I wasn’t quite sure what to do with my diploma when I received it in the mail. At first, I could only stare at the cylindrical tube in which my diploma was surely encased, my emotions cycling rapidly between relief, utter stupefaction, and rage. I had an overwhelming urge to set the damn thing afire, to cleanse my self and my soul of this symbol representing the culmination of the last six years of my life. But then, I’ve never been one for massive displays of emotion.
I don’t hate my PhD. But I don’t love it, either. I suppose you could say that I’m conflicted. More importantly, I’m entirely ambivalent about the prospect of my life in academia. Please don’t tell my current employer.
Feeling conflicted about academia is really nothing new. Many others – here and here and here – have already extolled the virtues of resigning careers in academia. The difference for me, of course, is that I don’t have a tenured (or even tenure track) position to give up. I barely have a career at all.
I used to have a career. Well, sort of. At least, I had what you might call a career trajectory. Prior to graduate school, I worked in a variety of social service professions: first as a caregiver at a group foster home for abused and neglected children, then as a counselor at a domestic violence shelter, then as a support worker for a child abuse prevention program. I worked primarily with immigrant women – many of whom were trafficked and/or undocumented – and I witnessed the difficulty that such women have in leaving abusive partners, navigating the criminal justice and child welfare system, gaining support in the community, and building new lives.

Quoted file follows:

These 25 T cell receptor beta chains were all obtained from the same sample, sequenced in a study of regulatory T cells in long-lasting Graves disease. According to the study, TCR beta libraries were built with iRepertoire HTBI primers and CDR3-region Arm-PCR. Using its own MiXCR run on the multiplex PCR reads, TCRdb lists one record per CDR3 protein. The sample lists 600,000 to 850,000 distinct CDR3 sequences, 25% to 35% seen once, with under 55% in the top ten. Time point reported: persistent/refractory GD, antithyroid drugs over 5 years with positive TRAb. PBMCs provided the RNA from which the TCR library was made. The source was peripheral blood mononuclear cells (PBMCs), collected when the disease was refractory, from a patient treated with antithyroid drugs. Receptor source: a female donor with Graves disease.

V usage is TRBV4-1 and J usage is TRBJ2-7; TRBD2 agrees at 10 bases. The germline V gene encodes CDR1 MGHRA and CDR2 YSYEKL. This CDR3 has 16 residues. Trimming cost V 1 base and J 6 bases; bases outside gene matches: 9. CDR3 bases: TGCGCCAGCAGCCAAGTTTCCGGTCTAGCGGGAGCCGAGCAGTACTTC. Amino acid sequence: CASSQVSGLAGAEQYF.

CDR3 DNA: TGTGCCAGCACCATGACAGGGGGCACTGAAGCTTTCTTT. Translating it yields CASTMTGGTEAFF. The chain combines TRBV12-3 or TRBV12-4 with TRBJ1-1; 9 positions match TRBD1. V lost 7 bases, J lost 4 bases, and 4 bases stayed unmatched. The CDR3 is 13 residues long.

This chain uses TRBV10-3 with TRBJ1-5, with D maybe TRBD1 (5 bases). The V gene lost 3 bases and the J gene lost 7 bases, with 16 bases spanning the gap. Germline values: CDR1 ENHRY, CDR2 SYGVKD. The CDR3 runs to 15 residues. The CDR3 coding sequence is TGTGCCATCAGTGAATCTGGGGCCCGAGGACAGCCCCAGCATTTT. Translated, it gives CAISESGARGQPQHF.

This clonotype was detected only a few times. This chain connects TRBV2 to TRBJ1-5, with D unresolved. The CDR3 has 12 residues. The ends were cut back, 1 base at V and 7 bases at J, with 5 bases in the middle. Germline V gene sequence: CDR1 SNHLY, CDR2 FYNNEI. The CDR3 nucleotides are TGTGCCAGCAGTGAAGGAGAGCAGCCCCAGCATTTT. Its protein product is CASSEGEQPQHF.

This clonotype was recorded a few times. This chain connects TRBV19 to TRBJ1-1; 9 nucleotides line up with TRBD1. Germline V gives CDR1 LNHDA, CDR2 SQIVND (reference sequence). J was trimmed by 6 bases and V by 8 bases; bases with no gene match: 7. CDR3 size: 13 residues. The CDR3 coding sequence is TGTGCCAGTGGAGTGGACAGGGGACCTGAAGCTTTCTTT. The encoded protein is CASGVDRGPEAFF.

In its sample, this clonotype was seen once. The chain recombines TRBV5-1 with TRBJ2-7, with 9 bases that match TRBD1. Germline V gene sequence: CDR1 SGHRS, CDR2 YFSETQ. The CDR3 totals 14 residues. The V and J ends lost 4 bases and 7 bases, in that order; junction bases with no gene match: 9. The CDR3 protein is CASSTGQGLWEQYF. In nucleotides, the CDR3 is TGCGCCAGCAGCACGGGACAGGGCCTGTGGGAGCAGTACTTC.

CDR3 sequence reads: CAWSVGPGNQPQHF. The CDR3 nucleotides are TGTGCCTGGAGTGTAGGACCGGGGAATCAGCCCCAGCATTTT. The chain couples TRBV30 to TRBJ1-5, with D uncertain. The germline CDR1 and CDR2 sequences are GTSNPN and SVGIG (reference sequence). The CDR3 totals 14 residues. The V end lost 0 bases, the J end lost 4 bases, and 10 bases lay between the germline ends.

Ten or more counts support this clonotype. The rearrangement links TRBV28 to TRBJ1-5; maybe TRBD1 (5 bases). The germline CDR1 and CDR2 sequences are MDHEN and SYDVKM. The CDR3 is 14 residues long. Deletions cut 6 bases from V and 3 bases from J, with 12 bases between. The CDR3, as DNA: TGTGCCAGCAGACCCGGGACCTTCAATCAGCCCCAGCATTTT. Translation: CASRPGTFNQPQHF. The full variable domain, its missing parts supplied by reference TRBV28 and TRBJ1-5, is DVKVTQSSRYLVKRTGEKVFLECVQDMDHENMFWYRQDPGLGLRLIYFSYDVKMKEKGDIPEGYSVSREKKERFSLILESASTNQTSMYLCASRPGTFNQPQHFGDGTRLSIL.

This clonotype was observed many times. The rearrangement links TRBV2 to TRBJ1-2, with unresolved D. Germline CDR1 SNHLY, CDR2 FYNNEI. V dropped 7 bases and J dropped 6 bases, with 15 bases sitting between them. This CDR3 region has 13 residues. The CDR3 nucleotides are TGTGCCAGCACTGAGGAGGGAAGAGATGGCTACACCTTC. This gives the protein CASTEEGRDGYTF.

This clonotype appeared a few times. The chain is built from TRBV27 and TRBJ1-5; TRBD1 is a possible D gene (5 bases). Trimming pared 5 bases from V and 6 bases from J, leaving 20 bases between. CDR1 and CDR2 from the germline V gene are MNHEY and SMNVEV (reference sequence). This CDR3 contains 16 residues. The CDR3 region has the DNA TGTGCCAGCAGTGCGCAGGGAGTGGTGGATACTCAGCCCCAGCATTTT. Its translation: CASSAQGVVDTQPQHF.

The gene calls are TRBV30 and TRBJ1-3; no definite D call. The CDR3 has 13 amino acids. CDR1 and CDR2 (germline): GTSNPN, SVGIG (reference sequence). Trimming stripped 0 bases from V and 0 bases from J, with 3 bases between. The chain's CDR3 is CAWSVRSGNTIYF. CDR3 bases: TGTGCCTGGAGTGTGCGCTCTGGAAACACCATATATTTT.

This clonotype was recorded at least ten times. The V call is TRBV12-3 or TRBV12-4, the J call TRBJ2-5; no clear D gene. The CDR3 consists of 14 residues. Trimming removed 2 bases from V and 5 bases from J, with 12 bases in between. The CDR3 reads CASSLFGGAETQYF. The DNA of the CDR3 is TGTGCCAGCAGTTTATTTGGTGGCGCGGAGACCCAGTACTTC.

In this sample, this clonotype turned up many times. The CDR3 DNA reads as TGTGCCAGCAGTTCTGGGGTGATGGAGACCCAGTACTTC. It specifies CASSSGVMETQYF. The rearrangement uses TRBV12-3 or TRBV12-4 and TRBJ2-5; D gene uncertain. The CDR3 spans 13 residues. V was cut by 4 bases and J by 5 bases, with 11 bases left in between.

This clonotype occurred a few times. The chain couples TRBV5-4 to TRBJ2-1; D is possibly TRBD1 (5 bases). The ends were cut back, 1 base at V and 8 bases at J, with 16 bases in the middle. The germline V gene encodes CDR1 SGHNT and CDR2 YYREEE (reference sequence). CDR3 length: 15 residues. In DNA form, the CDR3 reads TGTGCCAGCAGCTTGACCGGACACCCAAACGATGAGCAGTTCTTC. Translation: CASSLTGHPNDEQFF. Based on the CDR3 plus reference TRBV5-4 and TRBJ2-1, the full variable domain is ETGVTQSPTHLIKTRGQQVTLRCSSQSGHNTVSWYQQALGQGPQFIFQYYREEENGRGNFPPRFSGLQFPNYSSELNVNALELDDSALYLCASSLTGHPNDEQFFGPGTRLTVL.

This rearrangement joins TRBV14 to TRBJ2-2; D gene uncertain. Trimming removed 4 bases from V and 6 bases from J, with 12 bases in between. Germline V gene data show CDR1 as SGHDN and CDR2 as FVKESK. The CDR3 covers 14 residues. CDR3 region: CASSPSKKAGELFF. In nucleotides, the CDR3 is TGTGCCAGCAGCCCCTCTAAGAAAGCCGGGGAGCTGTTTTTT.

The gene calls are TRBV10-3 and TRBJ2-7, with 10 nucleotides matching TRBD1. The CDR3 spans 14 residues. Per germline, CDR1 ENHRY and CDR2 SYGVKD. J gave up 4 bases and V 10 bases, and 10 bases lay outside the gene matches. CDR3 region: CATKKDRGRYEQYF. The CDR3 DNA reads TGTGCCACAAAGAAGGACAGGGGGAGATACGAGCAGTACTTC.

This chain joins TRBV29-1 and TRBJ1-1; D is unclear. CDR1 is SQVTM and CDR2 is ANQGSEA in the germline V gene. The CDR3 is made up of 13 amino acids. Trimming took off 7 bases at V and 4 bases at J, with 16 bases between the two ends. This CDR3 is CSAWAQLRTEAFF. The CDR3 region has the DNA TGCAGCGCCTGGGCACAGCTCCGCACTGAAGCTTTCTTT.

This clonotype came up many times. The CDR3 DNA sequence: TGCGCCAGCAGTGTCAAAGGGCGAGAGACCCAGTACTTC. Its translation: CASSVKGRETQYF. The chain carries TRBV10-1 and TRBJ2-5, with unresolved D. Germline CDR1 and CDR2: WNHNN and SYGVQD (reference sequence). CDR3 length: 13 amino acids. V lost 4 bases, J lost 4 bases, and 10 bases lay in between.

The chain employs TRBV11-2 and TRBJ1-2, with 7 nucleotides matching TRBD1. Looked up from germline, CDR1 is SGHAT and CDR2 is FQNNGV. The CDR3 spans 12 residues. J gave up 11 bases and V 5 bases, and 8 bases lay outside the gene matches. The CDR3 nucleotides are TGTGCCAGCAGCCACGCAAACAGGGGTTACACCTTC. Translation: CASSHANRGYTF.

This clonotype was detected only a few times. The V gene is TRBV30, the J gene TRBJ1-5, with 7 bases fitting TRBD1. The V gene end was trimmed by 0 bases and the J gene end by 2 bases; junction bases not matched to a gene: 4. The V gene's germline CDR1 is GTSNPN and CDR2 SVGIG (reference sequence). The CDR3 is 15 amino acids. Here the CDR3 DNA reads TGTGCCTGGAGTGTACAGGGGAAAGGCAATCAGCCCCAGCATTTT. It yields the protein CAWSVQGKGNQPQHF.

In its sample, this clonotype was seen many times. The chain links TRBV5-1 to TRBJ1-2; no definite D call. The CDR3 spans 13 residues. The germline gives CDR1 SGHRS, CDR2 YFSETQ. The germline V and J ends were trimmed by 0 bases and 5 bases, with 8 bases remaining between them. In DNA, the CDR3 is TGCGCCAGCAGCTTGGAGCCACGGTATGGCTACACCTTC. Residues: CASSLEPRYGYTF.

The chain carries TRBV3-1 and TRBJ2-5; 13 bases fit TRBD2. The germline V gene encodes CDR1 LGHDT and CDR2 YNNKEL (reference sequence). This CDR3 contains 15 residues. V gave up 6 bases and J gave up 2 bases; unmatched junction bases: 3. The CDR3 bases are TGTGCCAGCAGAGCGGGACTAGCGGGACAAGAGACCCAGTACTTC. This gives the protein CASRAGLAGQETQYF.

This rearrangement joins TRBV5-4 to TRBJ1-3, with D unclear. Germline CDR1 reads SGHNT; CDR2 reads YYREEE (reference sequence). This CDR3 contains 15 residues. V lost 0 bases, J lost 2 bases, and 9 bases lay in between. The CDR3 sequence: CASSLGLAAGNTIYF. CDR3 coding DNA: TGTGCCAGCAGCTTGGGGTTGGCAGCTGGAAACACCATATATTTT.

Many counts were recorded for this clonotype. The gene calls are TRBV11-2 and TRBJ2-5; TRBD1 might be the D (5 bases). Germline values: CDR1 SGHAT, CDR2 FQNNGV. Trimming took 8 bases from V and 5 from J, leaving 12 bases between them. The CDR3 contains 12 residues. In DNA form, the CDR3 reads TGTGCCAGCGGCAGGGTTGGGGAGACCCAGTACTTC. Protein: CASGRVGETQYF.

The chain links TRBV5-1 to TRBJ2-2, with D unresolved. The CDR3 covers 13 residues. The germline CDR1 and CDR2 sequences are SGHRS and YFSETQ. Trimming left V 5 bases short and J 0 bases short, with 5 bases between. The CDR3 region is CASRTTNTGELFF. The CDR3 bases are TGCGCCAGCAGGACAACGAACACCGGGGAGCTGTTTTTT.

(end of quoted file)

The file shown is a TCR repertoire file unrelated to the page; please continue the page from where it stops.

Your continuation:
Of course I loved the work; it was both meaningful and fulfilling, and I still believe that such programs can be invaluable. Over time, however, I realized that the problems we confronted on a daily basis did not match our solutions to those problems. As an advocate, I was supposed to tackle these issues one by one, as the concerns of individual women (or children) with individual problems. If the issue was an abusive partner, the solution was simply to encourage the woman to leave her partner. Our solutions always required straightforward responses to supposedly individual issues.
As I discovered, however, these problems were anything but individual, and the solutions were anything but straightforward. For one, feminist theories of power posit the role of society – more than individual abusers – in perpetuating gendered violence; ending violence thus requires more than convincing individual women to prosecute their individual abusers. Moreover, unauthorized immigrant women in particular confront a complex set of regressive policies and practices that complicate their ability to leave abusive relationships.
These experiences disrupted my life trajectory and caused me to rethink my professional goals. I still wanted to address immigrants’ and women’s rights issues, but my path had changed from social work to a more critical approach. I wanted to research and understand how our political, economic, and social policies, and the ways we think about immigrants and immigration, reproduce structural inequalities for immigrants, including broad social policies that make it difficult for immigrants to leave abusive and exploitative relationships. Moreover, I wanted a career that would provide the space to work toward societal change.
I decided to pursue a Masters in Sociology as a bridge to this career. Somehow I ended up staying for a PhD. Along the way, I spent time as a campaign coordinator with AKIN – Allies of Knoxville’s Immigrant Neighbors and a steering committee member with SEIRN – the Southeast Immigrant Rights Network. Throughout all of this, my path has only became muddier.
Now, I am a postdoctoral “fellow” at a small liberal arts college in the US Southeast, where I divide my time between teaching, research, and organizing “social justice” activities on campus. And while I don’t disagree that the last component sounds a little suspect, I thought that this position would help me resolve at least some of my ambivalence about academia. Instead, it’s only heightened my confusion.